Corus, the Anglo-Dutch steel maker, warned yesterday that high UK energy prices would keep it at a long-term competitive disadvantage, undermining attempts to close the gap with its continental rivals.
The warning came as the company unsettled the market by forecasting a bigger-than-expected increase in its raw material costs this year, which will largely wipe out the benefits of higher selling prices. Corus expects raw material costs to rise by £400m this year to about £2bn, with £140m of that increase attributable to higher gas and electricity prices.
Philippe Varin, the chief executive of Corus, said its electricity charges would be £60 a megawatt hour in the fourth quarter of the year - more than twice the amount paid by continental rivals and four to five times what Russian steel makers pay.
M. Varin added that he saw this "structural disadvantage" lasting for at least the next three years. Corus is one of the country's biggest energy users, and is on course to achieve its three-year target of reducing operating costs by £680m by the end of this year. But the lower production costs which other steel makers have enjoyed have prevented it closing the "competitiveness gap" as much as planned.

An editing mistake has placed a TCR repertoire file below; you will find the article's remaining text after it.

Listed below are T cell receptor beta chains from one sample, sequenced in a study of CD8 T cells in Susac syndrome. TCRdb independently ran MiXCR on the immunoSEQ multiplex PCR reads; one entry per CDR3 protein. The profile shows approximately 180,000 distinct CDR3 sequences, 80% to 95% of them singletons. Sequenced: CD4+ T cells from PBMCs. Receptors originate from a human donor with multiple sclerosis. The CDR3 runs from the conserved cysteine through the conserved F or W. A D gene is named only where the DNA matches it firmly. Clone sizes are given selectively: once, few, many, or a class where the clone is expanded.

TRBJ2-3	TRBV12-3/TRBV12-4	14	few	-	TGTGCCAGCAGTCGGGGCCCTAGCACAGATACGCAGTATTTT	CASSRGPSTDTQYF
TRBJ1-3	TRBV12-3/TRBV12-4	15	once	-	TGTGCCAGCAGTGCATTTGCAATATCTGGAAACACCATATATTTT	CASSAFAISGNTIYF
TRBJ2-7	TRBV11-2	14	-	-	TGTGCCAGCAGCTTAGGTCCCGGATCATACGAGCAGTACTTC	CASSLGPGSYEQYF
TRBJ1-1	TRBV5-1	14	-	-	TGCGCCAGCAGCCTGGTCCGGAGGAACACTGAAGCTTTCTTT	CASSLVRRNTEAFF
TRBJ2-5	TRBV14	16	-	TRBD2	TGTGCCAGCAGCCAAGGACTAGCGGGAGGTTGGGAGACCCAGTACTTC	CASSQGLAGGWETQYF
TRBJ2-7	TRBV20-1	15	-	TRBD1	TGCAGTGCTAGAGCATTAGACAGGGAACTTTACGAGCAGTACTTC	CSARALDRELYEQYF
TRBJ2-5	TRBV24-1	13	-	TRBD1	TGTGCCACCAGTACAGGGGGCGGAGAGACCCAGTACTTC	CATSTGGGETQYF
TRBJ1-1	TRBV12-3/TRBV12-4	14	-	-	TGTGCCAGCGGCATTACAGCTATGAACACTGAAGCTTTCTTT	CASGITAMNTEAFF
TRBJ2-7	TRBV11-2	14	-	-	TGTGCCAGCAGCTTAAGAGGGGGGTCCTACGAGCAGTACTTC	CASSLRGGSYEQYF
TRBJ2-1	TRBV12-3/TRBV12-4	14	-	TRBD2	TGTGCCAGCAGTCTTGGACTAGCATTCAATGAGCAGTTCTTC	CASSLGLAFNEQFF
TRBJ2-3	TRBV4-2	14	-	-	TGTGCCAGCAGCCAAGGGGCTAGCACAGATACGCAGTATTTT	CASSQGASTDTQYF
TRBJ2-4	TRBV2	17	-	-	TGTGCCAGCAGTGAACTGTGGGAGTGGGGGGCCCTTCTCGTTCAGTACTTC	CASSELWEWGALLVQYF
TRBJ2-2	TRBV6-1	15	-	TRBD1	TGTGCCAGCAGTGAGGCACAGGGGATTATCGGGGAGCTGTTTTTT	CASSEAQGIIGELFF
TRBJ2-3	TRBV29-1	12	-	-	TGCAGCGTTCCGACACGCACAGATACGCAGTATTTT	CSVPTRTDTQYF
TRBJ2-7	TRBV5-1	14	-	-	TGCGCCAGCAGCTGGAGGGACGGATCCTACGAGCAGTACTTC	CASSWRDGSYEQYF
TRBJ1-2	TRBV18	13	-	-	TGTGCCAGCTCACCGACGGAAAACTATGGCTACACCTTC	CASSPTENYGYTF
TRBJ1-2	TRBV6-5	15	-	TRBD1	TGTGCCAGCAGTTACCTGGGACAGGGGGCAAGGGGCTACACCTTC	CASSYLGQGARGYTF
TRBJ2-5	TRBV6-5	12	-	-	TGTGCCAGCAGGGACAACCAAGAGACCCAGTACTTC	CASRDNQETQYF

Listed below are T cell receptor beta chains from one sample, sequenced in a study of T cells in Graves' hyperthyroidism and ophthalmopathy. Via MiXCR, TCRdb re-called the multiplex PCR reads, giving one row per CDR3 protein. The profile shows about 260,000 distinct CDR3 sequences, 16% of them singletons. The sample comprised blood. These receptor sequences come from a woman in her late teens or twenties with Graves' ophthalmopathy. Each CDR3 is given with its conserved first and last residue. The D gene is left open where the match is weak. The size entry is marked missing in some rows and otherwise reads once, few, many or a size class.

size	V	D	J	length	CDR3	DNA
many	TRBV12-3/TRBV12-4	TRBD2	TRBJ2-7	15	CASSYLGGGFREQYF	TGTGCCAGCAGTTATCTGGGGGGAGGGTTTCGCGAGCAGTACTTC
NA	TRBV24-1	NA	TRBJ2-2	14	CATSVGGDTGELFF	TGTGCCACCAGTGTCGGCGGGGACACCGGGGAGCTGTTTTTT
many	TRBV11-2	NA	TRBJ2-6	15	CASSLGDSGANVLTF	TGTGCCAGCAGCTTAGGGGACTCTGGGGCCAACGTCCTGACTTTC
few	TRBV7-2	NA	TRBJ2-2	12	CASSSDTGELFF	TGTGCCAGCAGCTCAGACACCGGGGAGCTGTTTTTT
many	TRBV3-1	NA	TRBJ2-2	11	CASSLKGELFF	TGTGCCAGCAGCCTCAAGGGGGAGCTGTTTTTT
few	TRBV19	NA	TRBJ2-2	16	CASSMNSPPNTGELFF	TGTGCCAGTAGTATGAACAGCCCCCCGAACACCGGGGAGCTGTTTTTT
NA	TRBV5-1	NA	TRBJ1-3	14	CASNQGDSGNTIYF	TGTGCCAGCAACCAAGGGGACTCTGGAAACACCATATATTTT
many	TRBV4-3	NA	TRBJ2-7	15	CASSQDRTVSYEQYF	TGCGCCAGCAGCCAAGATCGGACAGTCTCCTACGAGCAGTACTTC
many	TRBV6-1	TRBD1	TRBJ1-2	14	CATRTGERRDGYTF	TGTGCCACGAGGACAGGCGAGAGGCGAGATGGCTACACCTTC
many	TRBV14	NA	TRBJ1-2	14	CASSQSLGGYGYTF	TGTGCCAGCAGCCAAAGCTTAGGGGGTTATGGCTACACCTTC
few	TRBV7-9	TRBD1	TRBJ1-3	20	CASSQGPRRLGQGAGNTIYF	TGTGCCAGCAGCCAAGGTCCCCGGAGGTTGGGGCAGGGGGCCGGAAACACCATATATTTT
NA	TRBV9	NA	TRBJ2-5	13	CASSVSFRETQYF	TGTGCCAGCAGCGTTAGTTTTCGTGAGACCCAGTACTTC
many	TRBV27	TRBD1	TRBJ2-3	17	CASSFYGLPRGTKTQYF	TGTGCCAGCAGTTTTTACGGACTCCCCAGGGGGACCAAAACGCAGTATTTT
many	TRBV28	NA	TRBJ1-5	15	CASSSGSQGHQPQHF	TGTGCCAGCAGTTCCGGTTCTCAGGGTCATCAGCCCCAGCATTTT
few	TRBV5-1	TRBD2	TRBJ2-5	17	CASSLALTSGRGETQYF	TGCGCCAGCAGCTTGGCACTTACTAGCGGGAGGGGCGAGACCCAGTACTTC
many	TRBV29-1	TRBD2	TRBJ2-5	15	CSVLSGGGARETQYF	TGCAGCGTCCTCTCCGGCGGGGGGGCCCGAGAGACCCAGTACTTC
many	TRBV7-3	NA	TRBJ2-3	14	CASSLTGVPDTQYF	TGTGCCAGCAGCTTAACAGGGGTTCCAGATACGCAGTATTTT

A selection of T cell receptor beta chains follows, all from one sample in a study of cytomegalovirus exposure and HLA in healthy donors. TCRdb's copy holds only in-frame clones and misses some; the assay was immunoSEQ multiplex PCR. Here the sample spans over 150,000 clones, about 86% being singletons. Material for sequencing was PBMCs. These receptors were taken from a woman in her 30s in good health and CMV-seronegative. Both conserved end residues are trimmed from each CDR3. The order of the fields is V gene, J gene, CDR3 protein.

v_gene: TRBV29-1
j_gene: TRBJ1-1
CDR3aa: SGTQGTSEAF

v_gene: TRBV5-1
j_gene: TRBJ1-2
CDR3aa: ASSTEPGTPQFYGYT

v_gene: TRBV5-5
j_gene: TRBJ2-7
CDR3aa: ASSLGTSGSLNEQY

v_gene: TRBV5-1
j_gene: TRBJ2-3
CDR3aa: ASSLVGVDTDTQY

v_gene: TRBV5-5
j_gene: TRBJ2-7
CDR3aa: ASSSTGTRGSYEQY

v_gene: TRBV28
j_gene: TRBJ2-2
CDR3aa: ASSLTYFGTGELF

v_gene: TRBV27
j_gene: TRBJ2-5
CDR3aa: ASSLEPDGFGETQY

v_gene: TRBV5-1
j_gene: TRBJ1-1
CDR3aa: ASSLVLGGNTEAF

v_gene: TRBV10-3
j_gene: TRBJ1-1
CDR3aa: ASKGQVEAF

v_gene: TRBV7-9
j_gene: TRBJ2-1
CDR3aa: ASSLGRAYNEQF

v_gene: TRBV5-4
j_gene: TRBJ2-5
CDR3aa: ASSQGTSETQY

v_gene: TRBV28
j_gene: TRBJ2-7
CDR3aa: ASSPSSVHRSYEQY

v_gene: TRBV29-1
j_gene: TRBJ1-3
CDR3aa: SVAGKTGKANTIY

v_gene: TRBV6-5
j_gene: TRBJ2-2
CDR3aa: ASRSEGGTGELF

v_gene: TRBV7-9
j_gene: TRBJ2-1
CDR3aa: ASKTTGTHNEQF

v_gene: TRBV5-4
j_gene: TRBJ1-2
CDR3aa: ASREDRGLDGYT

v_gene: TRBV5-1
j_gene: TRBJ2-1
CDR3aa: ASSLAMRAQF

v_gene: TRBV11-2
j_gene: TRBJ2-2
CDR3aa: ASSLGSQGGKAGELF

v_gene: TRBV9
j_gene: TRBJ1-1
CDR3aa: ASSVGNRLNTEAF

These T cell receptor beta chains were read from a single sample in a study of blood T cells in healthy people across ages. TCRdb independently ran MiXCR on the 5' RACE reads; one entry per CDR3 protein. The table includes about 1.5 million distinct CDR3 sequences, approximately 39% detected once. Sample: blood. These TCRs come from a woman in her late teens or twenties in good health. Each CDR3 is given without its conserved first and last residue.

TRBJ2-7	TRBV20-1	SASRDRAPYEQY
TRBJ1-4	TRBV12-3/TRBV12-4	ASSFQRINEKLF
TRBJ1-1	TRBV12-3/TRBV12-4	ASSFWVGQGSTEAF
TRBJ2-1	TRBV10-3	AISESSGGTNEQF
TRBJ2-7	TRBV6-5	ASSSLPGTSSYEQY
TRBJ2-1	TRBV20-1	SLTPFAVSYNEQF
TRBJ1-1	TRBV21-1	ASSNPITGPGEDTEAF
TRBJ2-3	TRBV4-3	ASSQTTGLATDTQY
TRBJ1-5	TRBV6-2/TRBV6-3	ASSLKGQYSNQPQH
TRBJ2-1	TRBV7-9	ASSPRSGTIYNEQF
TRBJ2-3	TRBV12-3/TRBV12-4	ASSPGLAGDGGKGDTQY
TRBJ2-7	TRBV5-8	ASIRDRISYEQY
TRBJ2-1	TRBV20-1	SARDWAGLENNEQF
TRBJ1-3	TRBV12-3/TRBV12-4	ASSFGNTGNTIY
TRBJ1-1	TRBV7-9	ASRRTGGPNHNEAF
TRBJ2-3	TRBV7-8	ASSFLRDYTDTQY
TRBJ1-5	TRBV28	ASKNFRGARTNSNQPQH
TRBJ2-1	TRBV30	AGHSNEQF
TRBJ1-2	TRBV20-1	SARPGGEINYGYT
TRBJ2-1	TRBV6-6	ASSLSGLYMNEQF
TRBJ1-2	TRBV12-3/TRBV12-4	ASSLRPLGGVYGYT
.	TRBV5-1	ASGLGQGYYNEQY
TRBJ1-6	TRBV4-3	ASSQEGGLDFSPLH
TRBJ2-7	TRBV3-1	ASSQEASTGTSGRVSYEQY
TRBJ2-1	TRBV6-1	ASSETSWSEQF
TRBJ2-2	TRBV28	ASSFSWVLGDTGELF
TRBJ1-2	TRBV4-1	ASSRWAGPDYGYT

The warning on raw material costs took the shine off a set of second-quarter figures in line with market expectations and further progress in reducing the group's debt burden. Corus shares fell by 2 per cent. Group operating profit for the three months to June halved from £267m to £129m.
But Corus said its underlying debt levels, once the £570m proceeds from the sale of its aluminium division were included, had fallen to £320m from a peak of £1.7bn five years ago while the overall trading environment for the second half of the year was expected to improve. The company has secured an increase in selling prices of 7-12 per cent for the third quarter and it has announced a further rise of 5-10 per cent for the fourth quarter. Despite this, Corus said it expected the benefit of higher prices to be largely offset by high input costs and lower steel production due to the relining of a blast furnace at its Ijmuiden plant in the Netherlands.
M. Varin refused to be drawn on the status of its joint venture talks with other steel makers. Corus has made no secret of its desire to forge an alliance with a steel maker in a low-cost, high-growth market such as Russia, Brazil or India. Following the Mittal-Arcelor merger there has been speculation that Corus itself might be taken over, with a number of Russian steel groups mooted as possible predators.
"We are actively pursuing the opportunities available to us. Whatever we do will take into account shareholder value," said M. Varin.
Although China will become a net exporter of steel for the first time this year, M. Varin said he did not expect a huge explosion in Chinese steel exports which could unsettle Western markets and depress prices.